What if Elizabeth Was Jane’s Determined Champion?
Rating: 3 out of 5 stars
Source: Review Copy from Author
In her latest Pride and Prejudice alternate path, P. O. Dixon asks the question: What if Jane was too dejected to follow Bingley to London? What if Jane lost hope, lost her spirit, and was in the process of losing herself…
Elizabeth, filled with anxiety and concern, takes Jane’s place in London determined to find Mr. Bingley and tell him of her poor, lovelorn sister’s state. She is certain that this misunderstanding is the result of Mr. Bingley’s pernicious sister and her self-serving manipulations! Elizabeth will not let Caroline Bingley, Mr. Darcy, or the bounds of decorum get in her way…
While I applaud and admire P. O. Dixon for creating so daring a divergent path for Darcy and Elizabeth to traverse, I must admit to finding bits of the premise a little implausible. (You all know I can suspend my disbelief and that I’m relatively open-minded when it comes to Pride and Prejudice variations and alternate paths). However, as much as I tried, there were some elements of this novel that I just couldn’t get behind, such as Jane Bennet – for her to be so bitter,sullen, and absorbed in her own pain seemed too drastic a personality alternation. She was almost unrecognizable. Moreover, other aspects like Elizabeth naïvely thinking Darcy had nothing to with Bingley’s departure, Darcy forced to intimately tend to Elizabeth when she falls ill, and Darcy being so immovable to Elizabeth’s requests (even after he acknowledges his feelings for her) asked me to suspend my disbelief a little too much.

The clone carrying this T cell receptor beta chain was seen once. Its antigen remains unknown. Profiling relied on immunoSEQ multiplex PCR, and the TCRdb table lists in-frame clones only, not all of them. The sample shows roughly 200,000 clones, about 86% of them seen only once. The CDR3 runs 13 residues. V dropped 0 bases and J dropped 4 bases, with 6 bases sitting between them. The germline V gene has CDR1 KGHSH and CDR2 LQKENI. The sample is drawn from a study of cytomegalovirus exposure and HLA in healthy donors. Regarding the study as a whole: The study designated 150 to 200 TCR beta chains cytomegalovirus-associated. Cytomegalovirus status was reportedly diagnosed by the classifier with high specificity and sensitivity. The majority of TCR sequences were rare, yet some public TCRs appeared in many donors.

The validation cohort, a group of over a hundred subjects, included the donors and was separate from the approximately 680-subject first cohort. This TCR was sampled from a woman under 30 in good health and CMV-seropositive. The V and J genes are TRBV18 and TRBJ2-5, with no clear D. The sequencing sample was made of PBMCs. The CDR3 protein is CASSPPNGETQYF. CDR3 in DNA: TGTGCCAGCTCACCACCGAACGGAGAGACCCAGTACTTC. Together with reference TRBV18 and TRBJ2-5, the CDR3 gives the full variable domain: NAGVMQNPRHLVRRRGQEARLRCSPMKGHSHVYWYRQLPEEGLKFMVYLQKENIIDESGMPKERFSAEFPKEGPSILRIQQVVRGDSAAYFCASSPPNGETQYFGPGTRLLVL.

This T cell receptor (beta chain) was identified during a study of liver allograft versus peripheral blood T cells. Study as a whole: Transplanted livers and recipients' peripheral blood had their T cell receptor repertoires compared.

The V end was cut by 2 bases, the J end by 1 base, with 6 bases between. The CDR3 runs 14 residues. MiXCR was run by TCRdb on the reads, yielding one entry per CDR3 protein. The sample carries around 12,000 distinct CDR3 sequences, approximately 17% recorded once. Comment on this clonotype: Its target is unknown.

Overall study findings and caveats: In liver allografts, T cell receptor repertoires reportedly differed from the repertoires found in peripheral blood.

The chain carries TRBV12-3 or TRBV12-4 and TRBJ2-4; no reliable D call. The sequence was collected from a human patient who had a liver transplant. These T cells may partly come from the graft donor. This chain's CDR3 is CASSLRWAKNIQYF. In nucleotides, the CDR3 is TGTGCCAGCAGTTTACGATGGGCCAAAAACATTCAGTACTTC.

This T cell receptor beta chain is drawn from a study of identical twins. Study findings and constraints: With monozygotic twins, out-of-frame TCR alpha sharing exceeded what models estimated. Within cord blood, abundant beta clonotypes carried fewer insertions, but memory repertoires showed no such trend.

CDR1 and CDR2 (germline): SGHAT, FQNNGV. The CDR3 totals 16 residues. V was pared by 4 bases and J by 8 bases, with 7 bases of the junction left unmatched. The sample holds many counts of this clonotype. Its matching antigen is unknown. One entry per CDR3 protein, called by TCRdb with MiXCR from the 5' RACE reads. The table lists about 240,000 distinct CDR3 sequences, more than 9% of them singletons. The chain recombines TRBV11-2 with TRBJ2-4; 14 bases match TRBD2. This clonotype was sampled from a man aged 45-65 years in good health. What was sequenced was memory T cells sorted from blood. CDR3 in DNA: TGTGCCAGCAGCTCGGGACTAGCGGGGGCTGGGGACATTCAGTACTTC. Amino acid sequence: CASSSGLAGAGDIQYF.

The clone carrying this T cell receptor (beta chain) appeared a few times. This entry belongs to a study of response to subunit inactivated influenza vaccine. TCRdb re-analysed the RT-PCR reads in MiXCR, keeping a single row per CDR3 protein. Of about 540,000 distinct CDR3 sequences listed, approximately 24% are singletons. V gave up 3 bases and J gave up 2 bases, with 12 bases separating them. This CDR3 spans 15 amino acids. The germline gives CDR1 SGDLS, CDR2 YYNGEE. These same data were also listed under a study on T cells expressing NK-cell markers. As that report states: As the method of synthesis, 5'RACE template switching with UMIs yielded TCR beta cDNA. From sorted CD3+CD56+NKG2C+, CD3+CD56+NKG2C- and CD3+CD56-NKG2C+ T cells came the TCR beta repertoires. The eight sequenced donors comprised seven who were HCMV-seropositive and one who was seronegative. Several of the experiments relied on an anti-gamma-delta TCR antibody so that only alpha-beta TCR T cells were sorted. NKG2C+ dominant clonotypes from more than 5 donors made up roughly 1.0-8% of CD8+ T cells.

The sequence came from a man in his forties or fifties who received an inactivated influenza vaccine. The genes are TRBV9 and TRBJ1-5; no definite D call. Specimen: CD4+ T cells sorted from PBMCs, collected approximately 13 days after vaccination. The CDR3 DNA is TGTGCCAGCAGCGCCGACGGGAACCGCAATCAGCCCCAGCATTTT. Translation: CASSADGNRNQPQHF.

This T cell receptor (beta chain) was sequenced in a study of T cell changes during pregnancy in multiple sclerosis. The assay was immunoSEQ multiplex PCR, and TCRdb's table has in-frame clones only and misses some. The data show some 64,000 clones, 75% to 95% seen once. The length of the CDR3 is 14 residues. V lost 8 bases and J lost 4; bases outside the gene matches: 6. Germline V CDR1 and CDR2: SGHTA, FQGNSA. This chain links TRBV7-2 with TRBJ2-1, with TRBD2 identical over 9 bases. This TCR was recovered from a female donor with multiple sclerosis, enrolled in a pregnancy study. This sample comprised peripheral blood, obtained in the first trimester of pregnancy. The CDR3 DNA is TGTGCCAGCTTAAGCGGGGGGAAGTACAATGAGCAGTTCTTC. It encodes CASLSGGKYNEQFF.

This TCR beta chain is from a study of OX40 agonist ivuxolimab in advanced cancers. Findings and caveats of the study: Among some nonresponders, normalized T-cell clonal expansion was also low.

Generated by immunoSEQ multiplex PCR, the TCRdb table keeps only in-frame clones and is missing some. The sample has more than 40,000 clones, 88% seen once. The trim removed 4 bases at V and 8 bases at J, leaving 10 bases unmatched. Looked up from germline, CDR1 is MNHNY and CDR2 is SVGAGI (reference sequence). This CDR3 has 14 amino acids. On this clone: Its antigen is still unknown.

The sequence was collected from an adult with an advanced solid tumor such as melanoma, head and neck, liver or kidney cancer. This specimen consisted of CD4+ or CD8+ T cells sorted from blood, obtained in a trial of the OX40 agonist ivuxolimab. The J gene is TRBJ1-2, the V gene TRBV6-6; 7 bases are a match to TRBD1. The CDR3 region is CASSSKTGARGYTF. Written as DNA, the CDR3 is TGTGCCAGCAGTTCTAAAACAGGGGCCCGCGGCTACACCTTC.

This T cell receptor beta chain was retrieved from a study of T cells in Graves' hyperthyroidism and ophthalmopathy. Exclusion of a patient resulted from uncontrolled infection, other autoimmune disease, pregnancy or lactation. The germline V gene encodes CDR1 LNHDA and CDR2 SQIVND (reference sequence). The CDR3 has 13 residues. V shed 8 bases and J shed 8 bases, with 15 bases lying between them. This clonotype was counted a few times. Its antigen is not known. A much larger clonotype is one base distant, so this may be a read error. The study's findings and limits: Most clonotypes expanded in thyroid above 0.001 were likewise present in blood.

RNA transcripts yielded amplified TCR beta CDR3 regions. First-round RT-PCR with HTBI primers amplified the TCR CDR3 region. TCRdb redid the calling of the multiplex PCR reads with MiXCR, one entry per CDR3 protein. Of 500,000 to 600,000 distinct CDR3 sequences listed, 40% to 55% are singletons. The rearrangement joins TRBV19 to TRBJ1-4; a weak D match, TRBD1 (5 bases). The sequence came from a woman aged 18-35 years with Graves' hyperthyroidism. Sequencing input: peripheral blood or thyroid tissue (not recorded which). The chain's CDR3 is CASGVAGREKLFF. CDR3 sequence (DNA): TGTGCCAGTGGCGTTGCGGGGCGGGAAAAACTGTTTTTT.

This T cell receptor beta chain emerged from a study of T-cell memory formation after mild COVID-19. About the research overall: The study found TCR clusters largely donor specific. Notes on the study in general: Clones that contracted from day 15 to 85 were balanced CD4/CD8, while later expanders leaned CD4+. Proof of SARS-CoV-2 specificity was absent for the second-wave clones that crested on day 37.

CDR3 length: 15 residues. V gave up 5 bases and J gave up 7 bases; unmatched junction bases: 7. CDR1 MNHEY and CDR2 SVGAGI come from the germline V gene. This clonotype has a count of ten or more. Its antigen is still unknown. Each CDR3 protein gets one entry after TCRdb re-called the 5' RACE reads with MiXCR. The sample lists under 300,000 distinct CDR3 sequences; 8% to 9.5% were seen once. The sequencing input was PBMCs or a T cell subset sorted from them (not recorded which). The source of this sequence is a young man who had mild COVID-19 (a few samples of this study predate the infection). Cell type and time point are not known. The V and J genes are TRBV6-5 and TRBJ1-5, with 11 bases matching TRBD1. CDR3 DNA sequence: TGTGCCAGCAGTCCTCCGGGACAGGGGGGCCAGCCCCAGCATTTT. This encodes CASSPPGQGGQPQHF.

I found other aspects of this short novel a bit more to my liking, such as Elizabeth’s relationship with Mary. I always love seeing authors do more with Mary, she has the potential to be both clever and comical! In this novel, Elizabeth asks Mary to look after Jane during her absence. I enjoyed seeing Elizabeth interact with Mary more (instead of completely ignoring her) and I had to laugh out loud at Mary’s chiding yet inquisitive correspondence with Elizabeth:
“With that being said, in no way do I pardon your decision to seek out the gentleman from Netherfield Park to ascertain the workings of his heart as regards our eldest sister. I, like Jane, believe his actions speak to his purposes.
My feelings on the matter, however, in no way preclude my curiosity in hearing of your success in your undertaking…”
Moreover, I took great pleasure in Lord Latham and Lady Gwendolyn, who are some original characters created by P. O. Dixon. I thought they were well-drawn characters that added an intriguing new twist to the story. Lady Gwendolyn, just like Miss Bingley, has had her eye on Mr. Darcy for quite some time, but unlike Miss Bingley, she is actually a very likable character who befriends Elizabeth. And even more unlike Miss Bingley, Mr. Darcy considers her a marriageable prospect. It is always fun to see what drama is produced when yet another woman enters the “Mr. Darcy is Mine” arena!
Even though Bewitched, Body and Soul isn’t my favorite work by P. O. Dixon (that title belongs to He Taught Me to Hope), I still enjoyed my time reading it. In my opinion, P. O. Dixon writes some of the most inventive and original alternate paths for Pride and Prejudice. Regardless of my quibbles over this novel, I remain an admirer of Ms. Dixon’s work and I greatly anticipate reading her newest release, Matter of Trust: The Shades of Pemberley, which is now available!